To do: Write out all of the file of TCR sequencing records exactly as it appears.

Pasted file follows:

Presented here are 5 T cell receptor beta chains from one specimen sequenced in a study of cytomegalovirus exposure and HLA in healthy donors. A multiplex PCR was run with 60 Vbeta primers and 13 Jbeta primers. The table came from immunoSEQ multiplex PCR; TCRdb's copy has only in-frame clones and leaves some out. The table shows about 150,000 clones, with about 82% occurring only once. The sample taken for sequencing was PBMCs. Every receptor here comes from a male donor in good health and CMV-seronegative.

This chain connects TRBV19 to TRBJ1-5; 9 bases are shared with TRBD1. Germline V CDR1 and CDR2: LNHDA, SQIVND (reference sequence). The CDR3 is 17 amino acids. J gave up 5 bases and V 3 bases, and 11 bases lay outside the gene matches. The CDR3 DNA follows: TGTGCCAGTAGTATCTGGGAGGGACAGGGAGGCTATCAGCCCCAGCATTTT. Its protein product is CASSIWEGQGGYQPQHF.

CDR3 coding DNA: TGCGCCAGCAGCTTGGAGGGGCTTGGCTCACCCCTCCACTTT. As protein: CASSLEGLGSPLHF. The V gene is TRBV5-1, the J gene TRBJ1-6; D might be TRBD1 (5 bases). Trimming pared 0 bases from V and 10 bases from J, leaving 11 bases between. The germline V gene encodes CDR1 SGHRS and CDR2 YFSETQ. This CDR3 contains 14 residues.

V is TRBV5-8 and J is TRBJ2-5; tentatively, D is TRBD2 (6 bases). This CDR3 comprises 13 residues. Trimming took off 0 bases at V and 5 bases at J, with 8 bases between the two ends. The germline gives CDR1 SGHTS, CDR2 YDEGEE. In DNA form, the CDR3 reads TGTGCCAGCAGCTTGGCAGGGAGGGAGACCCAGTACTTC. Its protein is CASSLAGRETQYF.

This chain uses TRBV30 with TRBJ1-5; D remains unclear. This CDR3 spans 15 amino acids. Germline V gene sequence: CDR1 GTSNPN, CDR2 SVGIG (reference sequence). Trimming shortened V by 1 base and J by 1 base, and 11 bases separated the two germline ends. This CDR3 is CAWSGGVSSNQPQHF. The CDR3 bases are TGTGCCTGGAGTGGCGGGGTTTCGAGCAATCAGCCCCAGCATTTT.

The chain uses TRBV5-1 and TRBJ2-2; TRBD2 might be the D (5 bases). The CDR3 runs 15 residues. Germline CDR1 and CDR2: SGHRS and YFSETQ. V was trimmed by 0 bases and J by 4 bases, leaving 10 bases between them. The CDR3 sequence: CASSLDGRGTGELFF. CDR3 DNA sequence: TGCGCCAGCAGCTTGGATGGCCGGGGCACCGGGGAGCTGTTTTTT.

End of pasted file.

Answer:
Presented here are 5 T cell receptor beta chains from one specimen sequenced in a study of cytomegalovirus exposure and HLA in healthy donors. A multiplex PCR was run with 60 Vbeta primers and 13 Jbeta primers. The table came from immunoSEQ multiplex PCR; TCRdb's copy has only in-frame clones and leaves some out. The table shows about 150,000 clones, with about 82% occurring only once. The sample taken for sequencing was PBMCs. Every receptor here comes from a male donor in good health and CMV-seronegative.

This chain connects TRBV19 to TRBJ1-5; 9 bases are shared with TRBD1. Germline V CDR1 and CDR2: LNHDA, SQIVND (reference sequence). The CDR3 is 17 amino acids. J gave up 5 bases and V 3 bases, and 11 bases lay outside the gene matches. The CDR3 DNA follows: TGTGCCAGTAGTATCTGGGAGGGACAGGGAGGCTATCAGCCCCAGCATTTT. Its protein product is CASSIWEGQGGYQPQHF.

CDR3 coding DNA: TGCGCCAGCAGCTTGGAGGGGCTTGGCTCACCCCTCCACTTT. As protein: CASSLEGLGSPLHF. The V gene is TRBV5-1, the J gene TRBJ1-6; D might be TRBD1 (5 bases). Trimming pared 0 bases from V and 10 bases from J, leaving 11 bases between. The germline V gene encodes CDR1 SGHRS and CDR2 YFSETQ. This CDR3 contains 14 residues.

V is TRBV5-8 and J is TRBJ2-5; tentatively, D is TRBD2 (6 bases). This CDR3 comprises 13 residues. Trimming took off 0 bases at V and 5 bases at J, with 8 bases between the two ends. The germline gives CDR1 SGHTS, CDR2 YDEGEE. In DNA form, the CDR3 reads TGTGCCAGCAGCTTGGCAGGGAGGGAGACCCAGTACTTC. Its protein is CASSLAGRETQYF.

This chain uses TRBV30 with TRBJ1-5; D remains unclear. This CDR3 spans 15 amino acids. Germline V gene sequence: CDR1 GTSNPN, CDR2 SVGIG (reference sequence). Trimming shortened V by 1 base and J by 1 base, and 11 bases separated the two germline ends. This CDR3 is CAWSGGVSSNQPQHF. The CDR3 bases are TGTGCCTGGAGTGGCGGGGTTTCGAGCAATCAGCCCCAGCATTTT.

The chain uses TRBV5-1 and TRBJ2-2; TRBD2 might be the D (5 bases). The CDR3 runs 15 residues. Germline CDR1 and CDR2: SGHRS and YFSETQ. V was trimmed by 0 bases and J by 4 bases, leaving 10 bases between them. The CDR3 sequence: CASSLDGRGTGELFF. CDR3 DNA sequence: TGCGCCAGCAGCTTGGATGGCCGGGGCACCGGGGAGCTGTTTTTT.